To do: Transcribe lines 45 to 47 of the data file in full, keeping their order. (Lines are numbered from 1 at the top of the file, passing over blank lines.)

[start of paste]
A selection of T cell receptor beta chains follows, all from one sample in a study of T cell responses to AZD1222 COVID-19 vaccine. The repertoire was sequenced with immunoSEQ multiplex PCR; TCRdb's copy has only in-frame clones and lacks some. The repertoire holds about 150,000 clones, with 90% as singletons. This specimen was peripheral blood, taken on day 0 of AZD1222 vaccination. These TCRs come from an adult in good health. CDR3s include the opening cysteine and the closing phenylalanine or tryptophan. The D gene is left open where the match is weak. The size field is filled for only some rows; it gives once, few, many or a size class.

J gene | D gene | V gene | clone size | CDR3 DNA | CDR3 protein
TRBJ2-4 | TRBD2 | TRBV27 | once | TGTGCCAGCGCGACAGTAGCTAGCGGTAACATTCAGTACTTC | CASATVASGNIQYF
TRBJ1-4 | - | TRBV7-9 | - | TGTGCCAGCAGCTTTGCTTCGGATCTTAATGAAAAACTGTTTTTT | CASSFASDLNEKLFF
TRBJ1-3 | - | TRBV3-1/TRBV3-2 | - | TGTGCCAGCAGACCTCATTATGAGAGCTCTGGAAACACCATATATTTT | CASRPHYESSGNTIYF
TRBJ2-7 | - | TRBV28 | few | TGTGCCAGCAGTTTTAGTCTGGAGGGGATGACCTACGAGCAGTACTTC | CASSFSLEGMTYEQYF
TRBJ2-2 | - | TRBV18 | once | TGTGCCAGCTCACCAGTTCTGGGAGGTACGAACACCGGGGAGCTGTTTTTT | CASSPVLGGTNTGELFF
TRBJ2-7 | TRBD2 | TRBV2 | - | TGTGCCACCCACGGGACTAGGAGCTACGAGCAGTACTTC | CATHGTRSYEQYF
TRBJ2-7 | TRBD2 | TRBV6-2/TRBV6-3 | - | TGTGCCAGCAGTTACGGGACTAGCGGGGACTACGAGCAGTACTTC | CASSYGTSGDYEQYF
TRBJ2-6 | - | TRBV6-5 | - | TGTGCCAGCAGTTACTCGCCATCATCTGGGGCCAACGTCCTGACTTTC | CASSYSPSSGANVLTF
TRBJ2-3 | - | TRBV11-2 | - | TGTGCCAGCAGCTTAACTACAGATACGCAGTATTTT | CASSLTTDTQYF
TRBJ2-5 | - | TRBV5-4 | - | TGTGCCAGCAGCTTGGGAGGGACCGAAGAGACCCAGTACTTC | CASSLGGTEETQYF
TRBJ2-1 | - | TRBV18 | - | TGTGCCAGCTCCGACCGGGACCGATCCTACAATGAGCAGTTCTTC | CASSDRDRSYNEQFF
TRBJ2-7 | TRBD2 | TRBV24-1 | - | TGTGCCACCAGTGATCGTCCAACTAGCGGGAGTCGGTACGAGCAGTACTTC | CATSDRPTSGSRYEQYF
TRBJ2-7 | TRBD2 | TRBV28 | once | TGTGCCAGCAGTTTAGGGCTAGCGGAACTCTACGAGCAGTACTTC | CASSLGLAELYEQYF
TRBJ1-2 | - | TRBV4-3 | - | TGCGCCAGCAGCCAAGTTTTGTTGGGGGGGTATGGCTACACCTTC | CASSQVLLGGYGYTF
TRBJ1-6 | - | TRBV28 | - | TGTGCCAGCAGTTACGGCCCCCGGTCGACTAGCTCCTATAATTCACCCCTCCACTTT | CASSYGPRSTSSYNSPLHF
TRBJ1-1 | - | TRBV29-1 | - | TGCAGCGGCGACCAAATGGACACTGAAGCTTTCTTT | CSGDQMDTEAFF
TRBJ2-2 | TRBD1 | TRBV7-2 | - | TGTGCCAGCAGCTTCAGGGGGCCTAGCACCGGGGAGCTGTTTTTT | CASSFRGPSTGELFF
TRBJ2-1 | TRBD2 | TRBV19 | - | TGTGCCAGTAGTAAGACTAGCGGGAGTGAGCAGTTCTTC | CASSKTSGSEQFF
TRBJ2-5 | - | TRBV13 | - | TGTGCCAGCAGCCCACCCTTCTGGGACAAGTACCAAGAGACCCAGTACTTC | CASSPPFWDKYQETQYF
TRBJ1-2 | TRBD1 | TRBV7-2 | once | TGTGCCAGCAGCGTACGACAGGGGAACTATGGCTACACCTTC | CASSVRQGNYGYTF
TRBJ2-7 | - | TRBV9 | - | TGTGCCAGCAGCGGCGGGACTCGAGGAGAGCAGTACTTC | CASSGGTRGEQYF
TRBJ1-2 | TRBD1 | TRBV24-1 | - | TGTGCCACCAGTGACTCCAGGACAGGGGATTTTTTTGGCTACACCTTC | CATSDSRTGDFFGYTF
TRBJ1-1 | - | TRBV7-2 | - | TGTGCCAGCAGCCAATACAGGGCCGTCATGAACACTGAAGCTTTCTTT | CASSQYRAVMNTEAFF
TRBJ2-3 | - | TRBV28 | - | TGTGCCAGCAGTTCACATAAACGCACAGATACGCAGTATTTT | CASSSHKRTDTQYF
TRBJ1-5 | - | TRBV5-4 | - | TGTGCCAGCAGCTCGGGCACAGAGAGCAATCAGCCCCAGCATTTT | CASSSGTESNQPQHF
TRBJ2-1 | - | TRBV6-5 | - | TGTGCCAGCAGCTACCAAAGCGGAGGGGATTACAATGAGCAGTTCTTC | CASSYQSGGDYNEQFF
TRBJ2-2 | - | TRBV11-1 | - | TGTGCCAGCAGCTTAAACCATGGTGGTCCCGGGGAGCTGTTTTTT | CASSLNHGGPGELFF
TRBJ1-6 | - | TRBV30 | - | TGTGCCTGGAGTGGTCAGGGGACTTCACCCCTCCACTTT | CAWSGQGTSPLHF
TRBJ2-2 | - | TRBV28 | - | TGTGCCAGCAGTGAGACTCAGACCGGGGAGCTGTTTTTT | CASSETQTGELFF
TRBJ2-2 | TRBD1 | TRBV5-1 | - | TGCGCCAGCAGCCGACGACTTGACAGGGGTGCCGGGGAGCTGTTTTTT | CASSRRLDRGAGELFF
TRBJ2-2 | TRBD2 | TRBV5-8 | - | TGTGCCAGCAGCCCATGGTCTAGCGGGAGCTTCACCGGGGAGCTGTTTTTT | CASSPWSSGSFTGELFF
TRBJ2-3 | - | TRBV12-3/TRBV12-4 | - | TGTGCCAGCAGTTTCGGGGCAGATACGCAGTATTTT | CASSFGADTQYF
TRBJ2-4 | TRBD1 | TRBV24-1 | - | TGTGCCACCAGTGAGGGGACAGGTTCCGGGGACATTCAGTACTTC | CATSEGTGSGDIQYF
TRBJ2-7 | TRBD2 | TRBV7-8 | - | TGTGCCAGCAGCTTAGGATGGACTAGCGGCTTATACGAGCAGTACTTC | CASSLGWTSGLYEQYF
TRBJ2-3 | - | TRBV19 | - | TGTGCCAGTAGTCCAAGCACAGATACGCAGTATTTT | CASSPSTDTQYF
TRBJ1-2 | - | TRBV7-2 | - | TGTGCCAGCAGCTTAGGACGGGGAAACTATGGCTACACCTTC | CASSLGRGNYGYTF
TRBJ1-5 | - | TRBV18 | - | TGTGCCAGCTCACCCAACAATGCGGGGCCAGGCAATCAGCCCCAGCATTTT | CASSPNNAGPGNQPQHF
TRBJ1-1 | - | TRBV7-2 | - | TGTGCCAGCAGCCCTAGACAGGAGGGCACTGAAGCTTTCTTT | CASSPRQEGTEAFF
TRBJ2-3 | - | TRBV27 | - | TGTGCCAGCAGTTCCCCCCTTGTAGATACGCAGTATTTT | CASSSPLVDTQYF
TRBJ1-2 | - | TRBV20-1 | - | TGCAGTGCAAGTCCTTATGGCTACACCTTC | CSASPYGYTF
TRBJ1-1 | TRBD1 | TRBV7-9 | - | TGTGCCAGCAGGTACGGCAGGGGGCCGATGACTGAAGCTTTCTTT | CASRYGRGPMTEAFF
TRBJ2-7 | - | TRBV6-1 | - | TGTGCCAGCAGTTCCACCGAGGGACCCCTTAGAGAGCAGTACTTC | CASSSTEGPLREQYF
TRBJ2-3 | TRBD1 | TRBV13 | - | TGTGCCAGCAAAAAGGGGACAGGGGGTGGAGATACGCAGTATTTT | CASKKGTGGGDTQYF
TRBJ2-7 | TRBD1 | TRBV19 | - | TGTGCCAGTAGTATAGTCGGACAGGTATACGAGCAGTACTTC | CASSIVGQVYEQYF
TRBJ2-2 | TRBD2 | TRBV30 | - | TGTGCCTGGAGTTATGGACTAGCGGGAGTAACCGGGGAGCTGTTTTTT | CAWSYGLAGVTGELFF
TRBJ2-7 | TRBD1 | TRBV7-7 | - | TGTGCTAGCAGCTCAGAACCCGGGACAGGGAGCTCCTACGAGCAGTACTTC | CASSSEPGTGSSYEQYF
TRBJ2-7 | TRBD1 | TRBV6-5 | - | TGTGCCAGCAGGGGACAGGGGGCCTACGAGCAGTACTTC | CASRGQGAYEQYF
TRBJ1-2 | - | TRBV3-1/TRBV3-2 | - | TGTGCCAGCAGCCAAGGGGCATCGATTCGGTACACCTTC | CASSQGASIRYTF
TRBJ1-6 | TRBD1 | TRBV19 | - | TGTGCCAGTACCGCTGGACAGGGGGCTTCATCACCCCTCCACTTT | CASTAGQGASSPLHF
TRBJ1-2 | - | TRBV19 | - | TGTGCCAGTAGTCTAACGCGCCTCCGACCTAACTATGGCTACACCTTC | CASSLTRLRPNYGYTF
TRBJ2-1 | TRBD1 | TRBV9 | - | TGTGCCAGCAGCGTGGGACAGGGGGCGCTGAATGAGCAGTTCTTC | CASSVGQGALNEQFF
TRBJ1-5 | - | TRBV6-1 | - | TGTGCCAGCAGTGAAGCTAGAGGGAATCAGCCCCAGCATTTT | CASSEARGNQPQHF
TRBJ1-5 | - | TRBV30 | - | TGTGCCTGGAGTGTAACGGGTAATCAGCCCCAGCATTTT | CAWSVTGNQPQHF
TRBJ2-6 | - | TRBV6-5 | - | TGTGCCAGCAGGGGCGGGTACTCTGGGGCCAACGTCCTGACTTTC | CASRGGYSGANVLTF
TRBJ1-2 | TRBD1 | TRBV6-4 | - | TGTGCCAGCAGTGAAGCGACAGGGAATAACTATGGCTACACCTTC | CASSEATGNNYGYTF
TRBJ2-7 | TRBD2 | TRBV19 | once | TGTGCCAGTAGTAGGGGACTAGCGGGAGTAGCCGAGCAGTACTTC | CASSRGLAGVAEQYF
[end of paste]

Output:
TRBJ2-3 | TRBD1 | TRBV13 | - | TGTGCCAGCAAAAAGGGGACAGGGGGTGGAGATACGCAGTATTTT | CASKKGTGGGDTQYF
TRBJ2-7 | TRBD1 | TRBV19 | - | TGTGCCAGTAGTATAGTCGGACAGGTATACGAGCAGTACTTC | CASSIVGQVYEQYF
TRBJ2-2 | TRBD2 | TRBV30 | - | TGTGCCTGGAGTTATGGACTAGCGGGAGTAACCGGGGAGCTGTTTTTT | CAWSYGLAGVTGELFF